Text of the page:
The Free Kareem Coalition is working hard to provide an address through which people can send him mail and postcards, and we expect to be able to get in contact with him soon.
Meanwhile, if you wish to send a message via e-mail, please send it to the Editor with “Dear Kareem” in the subject line, and it will be relayed to him as soon as possible. In your e-mail message, please indicate:
1. Your name;
2. Your country of residence;
3. Your personal message to Kareem; and
4. Whether you would like your letter to be published here. Personal information will be withheld upon request, and the Editor reserves the right to correct spelling errors in your letter, as well as significant grammatical and structural mistakes.
Kareem only understands English and Arabic, but if you cannot write in either language, please do write in your mother tongue, and we shall do our utmost to have someone translate it for Kareem to read.
We thank you for your continued solidarity with Kareem. Please rest assured that all your letters, whether you want them to be posted on the site or not, will reach Kareem Amer. All letters will remain confidential.
D. Press & Media Coverage
- Al-Jazeera reported on Reporters Without Borders’ (RSF) surprise demonstrations at the world tourism trade fair in Paris, in which they targeted Cuba, Tunisia, and Egypt. Egypt was targeted for being an ‘enemy of the Internet’, and they specifically chanted for Kareem’s freedom.
More videos and pictures on the demonstration at the Egyptian stand here: Reporters Without Borders, French Bloggers: Opération Kareem Amer!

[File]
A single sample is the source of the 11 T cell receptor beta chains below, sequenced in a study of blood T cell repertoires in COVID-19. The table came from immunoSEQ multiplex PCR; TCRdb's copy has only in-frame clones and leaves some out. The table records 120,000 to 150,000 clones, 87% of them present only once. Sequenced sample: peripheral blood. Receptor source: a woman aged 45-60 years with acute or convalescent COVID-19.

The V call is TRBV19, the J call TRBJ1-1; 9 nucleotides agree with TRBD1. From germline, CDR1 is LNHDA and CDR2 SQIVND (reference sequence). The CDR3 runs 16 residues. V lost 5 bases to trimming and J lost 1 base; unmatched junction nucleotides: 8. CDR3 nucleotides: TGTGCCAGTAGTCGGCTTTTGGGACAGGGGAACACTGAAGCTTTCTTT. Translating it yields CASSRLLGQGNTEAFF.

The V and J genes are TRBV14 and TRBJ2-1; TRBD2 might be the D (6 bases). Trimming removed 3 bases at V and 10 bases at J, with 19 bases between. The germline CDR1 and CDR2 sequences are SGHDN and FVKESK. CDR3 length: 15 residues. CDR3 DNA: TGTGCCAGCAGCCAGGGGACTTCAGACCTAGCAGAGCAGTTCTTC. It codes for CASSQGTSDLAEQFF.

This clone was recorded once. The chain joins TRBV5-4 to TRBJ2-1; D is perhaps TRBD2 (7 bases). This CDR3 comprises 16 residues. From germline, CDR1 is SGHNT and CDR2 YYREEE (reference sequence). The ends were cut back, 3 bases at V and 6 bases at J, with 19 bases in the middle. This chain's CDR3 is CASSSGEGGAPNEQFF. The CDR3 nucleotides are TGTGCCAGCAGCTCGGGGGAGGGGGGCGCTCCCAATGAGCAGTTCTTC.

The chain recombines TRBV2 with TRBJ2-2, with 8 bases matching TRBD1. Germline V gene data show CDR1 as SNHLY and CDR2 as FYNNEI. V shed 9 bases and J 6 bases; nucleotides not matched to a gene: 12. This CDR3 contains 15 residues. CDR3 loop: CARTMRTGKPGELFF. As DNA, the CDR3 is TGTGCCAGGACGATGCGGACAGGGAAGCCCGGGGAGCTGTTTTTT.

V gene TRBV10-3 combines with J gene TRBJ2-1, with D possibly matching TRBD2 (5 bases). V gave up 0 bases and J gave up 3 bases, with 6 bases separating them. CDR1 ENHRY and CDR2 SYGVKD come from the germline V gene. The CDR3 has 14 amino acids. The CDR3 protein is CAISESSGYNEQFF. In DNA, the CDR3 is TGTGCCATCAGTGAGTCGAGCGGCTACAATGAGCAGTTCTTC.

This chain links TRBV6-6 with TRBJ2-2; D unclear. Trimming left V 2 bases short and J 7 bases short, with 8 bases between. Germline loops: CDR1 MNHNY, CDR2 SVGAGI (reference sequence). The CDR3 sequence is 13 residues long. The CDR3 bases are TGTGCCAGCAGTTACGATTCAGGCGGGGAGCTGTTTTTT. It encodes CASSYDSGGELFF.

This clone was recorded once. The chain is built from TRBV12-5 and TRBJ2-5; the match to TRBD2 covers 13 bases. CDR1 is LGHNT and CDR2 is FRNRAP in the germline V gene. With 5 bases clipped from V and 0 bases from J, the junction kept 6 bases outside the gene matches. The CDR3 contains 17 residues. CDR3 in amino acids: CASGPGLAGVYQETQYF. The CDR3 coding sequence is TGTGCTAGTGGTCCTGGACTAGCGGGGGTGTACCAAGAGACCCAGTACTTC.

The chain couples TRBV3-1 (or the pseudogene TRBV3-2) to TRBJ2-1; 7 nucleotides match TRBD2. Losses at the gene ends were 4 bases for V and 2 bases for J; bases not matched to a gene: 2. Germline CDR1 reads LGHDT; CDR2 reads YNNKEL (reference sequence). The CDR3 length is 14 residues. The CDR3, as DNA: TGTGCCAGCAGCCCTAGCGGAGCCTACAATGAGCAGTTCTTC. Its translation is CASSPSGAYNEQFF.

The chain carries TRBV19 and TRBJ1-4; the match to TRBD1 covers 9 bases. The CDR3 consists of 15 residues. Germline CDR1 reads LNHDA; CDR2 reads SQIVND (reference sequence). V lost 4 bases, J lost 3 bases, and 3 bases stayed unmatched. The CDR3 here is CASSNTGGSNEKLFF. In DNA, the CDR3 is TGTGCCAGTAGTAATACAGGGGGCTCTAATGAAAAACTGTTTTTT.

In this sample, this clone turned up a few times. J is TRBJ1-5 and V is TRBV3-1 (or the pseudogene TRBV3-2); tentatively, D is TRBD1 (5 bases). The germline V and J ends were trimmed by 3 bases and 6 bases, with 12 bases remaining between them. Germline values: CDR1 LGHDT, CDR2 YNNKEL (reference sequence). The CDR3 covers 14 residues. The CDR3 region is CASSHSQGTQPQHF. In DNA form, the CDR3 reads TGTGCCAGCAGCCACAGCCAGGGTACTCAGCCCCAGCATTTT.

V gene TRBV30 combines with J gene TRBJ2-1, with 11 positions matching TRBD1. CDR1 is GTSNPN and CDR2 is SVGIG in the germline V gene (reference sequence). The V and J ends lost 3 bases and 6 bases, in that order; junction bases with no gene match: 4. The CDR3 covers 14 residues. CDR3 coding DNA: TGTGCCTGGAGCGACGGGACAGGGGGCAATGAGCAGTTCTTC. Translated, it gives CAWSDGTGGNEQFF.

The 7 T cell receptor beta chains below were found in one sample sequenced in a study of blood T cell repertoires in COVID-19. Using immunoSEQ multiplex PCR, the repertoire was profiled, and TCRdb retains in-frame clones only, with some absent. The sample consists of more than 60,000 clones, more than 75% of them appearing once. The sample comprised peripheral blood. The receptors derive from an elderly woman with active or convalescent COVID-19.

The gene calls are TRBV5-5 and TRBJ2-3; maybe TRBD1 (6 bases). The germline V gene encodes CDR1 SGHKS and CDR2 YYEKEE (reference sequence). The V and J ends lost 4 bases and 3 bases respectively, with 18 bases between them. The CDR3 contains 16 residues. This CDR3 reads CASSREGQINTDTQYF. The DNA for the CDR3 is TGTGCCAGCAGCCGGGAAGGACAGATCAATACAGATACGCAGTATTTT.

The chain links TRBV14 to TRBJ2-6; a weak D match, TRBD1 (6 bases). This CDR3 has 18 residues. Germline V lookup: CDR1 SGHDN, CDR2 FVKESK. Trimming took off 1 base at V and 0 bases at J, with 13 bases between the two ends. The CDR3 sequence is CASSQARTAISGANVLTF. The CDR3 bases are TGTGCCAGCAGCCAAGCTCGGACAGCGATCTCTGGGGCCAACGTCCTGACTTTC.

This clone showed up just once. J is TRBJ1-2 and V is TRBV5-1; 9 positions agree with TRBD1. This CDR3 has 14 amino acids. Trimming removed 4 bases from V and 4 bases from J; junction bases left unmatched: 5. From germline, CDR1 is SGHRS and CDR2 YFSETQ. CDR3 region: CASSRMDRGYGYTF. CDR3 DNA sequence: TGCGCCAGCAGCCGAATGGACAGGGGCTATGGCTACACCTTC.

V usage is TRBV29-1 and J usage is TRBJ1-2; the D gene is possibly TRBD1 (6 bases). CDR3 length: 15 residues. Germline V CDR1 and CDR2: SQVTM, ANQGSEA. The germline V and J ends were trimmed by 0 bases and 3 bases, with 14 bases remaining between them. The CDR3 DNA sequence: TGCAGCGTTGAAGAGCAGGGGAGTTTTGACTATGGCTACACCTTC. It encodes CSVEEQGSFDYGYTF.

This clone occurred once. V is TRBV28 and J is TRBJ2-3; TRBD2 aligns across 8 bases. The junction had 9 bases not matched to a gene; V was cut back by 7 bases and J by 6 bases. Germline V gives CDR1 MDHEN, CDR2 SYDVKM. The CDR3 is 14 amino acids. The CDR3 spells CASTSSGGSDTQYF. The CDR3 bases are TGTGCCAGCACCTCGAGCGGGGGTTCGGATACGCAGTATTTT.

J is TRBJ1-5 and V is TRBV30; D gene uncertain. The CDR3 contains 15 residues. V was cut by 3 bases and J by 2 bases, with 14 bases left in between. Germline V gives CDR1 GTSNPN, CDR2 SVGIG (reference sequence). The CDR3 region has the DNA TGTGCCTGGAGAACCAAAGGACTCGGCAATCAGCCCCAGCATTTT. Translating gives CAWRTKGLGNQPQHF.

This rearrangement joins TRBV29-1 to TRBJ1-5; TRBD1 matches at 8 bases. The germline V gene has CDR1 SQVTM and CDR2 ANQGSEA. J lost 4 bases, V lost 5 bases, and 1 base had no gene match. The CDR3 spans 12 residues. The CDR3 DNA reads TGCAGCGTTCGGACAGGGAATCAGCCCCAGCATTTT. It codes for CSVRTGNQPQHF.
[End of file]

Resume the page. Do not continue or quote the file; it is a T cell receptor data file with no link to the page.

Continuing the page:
And for those interested, below is an additional video taken on RSF, just before the demonstrations. The lady in the video is concerned about the lack of free speech in certain countries, namely Tunisia and Egypt, where the press is being heavily moderated. She talks about blogs being censored, focusing on Kareem Amer’s prison sentence. The other person later in the video is saying how this is so wrong, and how if they keep this up they will stop a society from thinking.
- The Wall Street Journal: On The Wall Street Journal, two fellows at the Council on Foreign Relations discuss the attacks on Internet freedom by United States allies worldwide, including Egypt’s jailing of Kareem Amer: Tangled Web.
The past few weeks have seen a chilling crackdown on Internet freedom by American allies. An Egyptian appeals court upheld a four-year prison term for Abdel Kareem Soliman, a blogger who outraged religious authorities, while a Turkish judge ordered that Internet companies block YouTube, citing videos that disparage the memory of Turkey’s founder, Ataturk.
- The Jerusalem Report: Deleting Dissent
A thorough, magnificent three-page report dedicated to Kareem Amer’s case. Read it all.
The newsmagazine is print-only, but the reporter has kindly granted the Free Kareem Coalition permission to have the article available as a PDF file for Kareem’s supporters: Deleting Dissent. (Or click on the image below.)
In a blog about the sacred fasting month of Ramadan posted in October, Soliman argued that many Egyptians fast because of social pressure, not because they want to, and called it the “month of hypocrisy.” He described how when he and a friend ordered meals and began eating them in a Kentucky Fried Chicken restaurant in Cairo shortly before the end of one fasting day, families waiting for the end of the fast looked at them “as if we came from another planet.” This caused the meal to become “an unbearable torture because of the staring of those around us,” Soliman writes.
The Egyptian army is another object of Soliman’s broadsides. He calls for abolition of the draft, which he says is a form of “slavery” papered over with slogans such as “national duty,” “national service” and “defending the land of the ancestors.” To prove his point that the draft threatens the lives of those drafted, he posted a picture of Gilad Shalit, the Israeli soldier being held in Gaza, on his blog and writes that armies have no right to expose their soldiers to harm “like the Egyptian soldiers who lost their lives on the border with Israel and Israeli soldiers captured by Hamas and Hezbollah.” He accused Egypt’s military of “inhuman treatment” of conscripts.